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I'm working on a script that has gotten so complex I want to include an easy option to update it to the most recent version. This is my approach:

set -o errexit

SELF=$(basename $0)

runSelfUpdate() {
  echo "Performing self-update..."
  # Download new version
  wget --quiet --output-document=$0.tmp $UPDATE_BASE/$SELF
  # Copy over modes from old version
  OCTAL_MODE=$(stat -c '%a' $0)
  chmod $OCTAL_MODE $0.tmp
  # Overwrite old file with new
  mv $0.tmp $0
  exit 0

The script seems to work as intended, but I'm wondering if there might be caveats with this kind of approach. I just have a hard time believing that a script can overwrite itself without any repercussions.

To be more clear, I'm wondering, if, maybe, bash would read and execute the script line-by-line and after the mv, the exit 0 could be something else from the new script. I think I remember Windows behaving like that with .bat files.

Update: My original snippet did not include set -o errexit. To my understanding, that should keep me safe from issues caused by wget.
Also, in this case, UPDATE_BASE points to a location under version control (to ease concerns).

Result: Based on the input from these answers, I constructed this revised approach:

runSelfUpdate() {
  echo "Performing self-update..."

  # Download new version
  echo -n "Downloading latest version..."
  if ! wget --quiet --output-document="$0.tmp" $UPDATE_BASE/$SELF ; then
    echo "Failed: Error while trying to wget new version!"
    echo "File requested: $UPDATE_BASE/$SELF"
    exit 1
  echo "Done."

  # Copy over modes from old version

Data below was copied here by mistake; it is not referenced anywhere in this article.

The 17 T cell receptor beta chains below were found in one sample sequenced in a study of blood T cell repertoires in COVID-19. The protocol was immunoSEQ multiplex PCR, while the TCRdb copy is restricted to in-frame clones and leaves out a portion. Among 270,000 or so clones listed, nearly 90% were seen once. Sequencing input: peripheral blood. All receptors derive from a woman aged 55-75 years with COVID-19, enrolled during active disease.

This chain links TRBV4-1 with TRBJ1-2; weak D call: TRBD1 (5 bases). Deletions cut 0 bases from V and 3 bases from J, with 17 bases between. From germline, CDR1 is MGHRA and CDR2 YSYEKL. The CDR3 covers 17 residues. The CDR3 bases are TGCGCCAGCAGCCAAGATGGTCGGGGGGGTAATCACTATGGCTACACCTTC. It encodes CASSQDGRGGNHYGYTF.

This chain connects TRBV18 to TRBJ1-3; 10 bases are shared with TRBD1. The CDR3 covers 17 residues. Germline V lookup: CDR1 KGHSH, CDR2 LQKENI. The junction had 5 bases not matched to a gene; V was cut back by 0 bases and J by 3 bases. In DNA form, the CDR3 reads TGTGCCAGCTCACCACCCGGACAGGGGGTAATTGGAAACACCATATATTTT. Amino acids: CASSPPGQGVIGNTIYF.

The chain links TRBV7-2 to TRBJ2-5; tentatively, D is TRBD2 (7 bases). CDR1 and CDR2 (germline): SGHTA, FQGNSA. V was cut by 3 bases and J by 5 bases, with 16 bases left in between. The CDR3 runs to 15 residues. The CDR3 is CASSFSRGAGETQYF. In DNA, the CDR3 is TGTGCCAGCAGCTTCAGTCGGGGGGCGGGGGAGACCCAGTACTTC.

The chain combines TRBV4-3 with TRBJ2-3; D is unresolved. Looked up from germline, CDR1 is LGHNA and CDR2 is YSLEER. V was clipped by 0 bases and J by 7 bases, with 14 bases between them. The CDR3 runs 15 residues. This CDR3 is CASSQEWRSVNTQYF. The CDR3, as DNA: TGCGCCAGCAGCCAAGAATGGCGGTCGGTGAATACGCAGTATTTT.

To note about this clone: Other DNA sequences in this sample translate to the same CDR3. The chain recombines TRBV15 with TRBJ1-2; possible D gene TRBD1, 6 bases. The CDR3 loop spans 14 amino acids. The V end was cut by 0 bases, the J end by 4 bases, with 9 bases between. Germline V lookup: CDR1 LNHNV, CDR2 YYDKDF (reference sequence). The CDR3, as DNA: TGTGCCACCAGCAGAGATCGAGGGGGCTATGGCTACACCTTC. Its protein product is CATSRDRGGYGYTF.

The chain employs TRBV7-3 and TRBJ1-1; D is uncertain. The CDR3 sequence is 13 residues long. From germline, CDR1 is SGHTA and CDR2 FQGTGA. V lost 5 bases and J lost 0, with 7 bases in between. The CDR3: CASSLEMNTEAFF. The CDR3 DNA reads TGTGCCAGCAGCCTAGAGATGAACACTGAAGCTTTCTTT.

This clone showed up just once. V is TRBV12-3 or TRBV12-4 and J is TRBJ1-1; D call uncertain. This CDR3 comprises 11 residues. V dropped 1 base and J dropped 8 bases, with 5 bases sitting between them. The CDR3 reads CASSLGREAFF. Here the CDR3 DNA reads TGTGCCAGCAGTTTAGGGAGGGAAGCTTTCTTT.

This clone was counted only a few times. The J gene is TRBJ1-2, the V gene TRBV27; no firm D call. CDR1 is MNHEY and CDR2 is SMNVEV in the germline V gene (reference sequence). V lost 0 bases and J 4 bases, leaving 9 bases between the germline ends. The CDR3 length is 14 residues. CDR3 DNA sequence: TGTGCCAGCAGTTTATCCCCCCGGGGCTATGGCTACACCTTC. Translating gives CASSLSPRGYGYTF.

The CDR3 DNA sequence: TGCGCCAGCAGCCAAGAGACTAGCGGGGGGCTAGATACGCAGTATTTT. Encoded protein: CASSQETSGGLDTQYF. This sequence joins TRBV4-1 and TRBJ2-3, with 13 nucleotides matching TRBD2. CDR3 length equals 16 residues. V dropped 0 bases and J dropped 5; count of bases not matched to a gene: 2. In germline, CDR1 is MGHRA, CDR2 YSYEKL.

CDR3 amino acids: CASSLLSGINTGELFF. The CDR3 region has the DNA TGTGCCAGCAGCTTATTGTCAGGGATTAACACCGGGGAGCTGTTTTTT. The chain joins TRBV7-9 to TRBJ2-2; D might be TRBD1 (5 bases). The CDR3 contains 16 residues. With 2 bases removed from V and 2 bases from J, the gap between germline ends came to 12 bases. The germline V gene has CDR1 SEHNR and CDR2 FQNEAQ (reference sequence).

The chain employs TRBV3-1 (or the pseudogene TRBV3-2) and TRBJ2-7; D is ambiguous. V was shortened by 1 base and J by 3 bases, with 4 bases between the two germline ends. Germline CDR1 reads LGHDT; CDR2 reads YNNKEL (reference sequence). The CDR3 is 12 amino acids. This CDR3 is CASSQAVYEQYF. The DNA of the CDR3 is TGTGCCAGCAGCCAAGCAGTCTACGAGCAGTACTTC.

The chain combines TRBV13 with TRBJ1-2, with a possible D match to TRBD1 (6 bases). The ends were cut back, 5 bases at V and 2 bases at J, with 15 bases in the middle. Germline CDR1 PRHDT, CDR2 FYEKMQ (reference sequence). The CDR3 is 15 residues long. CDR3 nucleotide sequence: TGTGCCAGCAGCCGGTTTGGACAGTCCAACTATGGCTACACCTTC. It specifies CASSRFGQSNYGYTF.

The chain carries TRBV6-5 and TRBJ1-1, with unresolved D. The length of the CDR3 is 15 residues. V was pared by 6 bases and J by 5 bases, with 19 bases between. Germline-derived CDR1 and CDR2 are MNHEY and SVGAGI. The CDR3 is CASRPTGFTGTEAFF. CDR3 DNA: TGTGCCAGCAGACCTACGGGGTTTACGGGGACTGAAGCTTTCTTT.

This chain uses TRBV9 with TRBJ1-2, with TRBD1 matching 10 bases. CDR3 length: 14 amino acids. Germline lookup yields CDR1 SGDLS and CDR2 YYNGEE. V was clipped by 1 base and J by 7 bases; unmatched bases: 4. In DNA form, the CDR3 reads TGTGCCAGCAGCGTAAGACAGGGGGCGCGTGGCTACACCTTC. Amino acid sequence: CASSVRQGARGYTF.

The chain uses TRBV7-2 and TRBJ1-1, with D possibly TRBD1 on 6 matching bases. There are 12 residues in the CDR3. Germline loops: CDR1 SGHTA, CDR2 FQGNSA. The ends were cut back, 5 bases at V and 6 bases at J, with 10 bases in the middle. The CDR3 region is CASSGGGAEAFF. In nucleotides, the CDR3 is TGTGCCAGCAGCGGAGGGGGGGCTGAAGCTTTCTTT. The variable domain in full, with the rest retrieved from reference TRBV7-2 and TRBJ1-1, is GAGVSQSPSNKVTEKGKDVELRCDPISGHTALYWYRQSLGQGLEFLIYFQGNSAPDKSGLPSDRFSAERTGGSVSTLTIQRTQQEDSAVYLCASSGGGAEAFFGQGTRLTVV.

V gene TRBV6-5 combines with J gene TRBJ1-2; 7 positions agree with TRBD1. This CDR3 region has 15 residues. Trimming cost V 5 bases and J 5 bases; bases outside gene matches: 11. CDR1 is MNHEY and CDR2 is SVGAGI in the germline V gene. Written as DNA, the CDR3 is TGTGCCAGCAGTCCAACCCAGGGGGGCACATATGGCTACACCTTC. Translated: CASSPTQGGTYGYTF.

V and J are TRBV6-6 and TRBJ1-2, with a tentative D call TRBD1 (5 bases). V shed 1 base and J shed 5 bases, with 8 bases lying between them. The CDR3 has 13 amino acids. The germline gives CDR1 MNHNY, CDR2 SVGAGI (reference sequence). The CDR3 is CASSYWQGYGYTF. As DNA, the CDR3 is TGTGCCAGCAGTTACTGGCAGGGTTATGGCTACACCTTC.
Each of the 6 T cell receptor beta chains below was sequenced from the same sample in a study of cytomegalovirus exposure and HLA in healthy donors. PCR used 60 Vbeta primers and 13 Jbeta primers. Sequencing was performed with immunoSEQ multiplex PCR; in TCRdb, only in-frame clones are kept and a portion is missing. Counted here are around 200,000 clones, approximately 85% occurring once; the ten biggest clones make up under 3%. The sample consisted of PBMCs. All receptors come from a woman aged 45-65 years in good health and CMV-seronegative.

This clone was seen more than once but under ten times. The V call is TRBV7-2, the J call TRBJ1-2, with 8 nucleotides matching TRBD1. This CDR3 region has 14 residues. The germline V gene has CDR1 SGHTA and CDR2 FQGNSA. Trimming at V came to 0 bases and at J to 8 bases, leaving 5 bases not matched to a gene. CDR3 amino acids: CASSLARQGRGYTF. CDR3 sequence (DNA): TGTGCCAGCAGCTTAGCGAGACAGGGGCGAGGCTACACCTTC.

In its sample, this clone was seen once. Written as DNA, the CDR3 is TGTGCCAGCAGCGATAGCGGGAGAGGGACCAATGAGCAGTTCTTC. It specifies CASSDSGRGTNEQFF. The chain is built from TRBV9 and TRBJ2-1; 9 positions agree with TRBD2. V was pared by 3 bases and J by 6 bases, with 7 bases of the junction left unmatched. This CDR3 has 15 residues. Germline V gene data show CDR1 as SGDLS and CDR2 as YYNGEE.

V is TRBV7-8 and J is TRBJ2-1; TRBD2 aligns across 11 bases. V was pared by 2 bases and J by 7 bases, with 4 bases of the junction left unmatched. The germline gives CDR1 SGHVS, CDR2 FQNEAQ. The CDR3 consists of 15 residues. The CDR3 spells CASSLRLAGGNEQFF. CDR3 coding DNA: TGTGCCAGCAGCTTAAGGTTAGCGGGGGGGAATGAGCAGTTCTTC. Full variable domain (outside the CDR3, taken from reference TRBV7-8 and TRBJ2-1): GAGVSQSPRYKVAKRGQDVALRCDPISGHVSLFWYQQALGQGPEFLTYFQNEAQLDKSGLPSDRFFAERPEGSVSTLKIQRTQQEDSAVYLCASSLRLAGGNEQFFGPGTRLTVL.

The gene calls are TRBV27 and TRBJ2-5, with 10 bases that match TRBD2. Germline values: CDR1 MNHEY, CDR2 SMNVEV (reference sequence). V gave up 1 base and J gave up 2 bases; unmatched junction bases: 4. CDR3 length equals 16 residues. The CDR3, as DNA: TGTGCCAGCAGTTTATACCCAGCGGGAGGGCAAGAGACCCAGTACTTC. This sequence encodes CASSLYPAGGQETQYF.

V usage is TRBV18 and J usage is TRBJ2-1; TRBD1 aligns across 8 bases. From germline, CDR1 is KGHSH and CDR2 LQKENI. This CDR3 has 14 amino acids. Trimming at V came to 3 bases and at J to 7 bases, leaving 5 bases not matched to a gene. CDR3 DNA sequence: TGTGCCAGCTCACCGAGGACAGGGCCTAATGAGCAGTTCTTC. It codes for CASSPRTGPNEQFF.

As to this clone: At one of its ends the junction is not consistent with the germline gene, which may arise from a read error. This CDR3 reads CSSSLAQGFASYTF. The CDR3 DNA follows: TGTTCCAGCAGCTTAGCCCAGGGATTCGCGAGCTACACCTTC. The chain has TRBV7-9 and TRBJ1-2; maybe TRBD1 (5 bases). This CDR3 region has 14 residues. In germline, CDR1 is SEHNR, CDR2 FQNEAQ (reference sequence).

OCTAL_MODE=$(stat -c '%a' $SELF)
  if ! chmod $OCTAL_MODE "$0.tmp" ; then
    echo "Failed: Error while trying to set mode on $0.tmp."
    exit 1

  # Spawn update script
  cat > << EOF
# Overwrite old file with new
if mv "$0.tmp" "$0"; then
  echo "Done. Update complete."
  rm \$0
  echo "Failed!"

  echo -n "Inserting update process..."
  exec /bin/bash
share|improve this question
Wouldn't it be better to replace the exit 0 with exec "$0" plus any arguments you need to relay (maybe: exec "$0" "$@")? That is, after dealing with the mechanics of downloading, verifying and replacing the previous incarnation of the script as discussed by @shellter. – Jonathan Leffler Dec 21 '11 at 23:01
@JonathanLeffler Yes, maybe. For now, I wanted to keep this a separate and short action so it won't possibly interfere with the rest of the script. Once I'm confident in the approach, I might extend it. – Oliver Salzburg Dec 22 '11 at 0:11
up vote 2 down vote accepted

(At least it doesn't try to continue running after updating itself!)

The thing that makes me nervous about your approach is that you're overwriting the current script (mv $0.tmp $0) as it's running. There are a number of reasons why this will probably work, but I wouldn't bet large amounts that it's guaranteed to work in all circumstances. I don't know of anything in POSIX or any other standard that specifies how the shell processes a file that it's executing as a script.

Here's what's probably going to happen:

You execute the script. The kernel sees the #!/bin/sh line (you didn't show it, but I presume it's there) and invokes /bin/sh with the name of your script as an argument. The shell then uses fopen(), or perhaps open() to open your script, reads from it, and starts interpreting its contents as shell commands.

For a sufficiently small script, the shell probably just reads the whole thing into memory, either explicitly or as part of the buffering done by normal file I/O. For a larger script, it might read it in chunks as it's executing. But either way, it probably only opens the file once, and keeps it open as long as it's executing.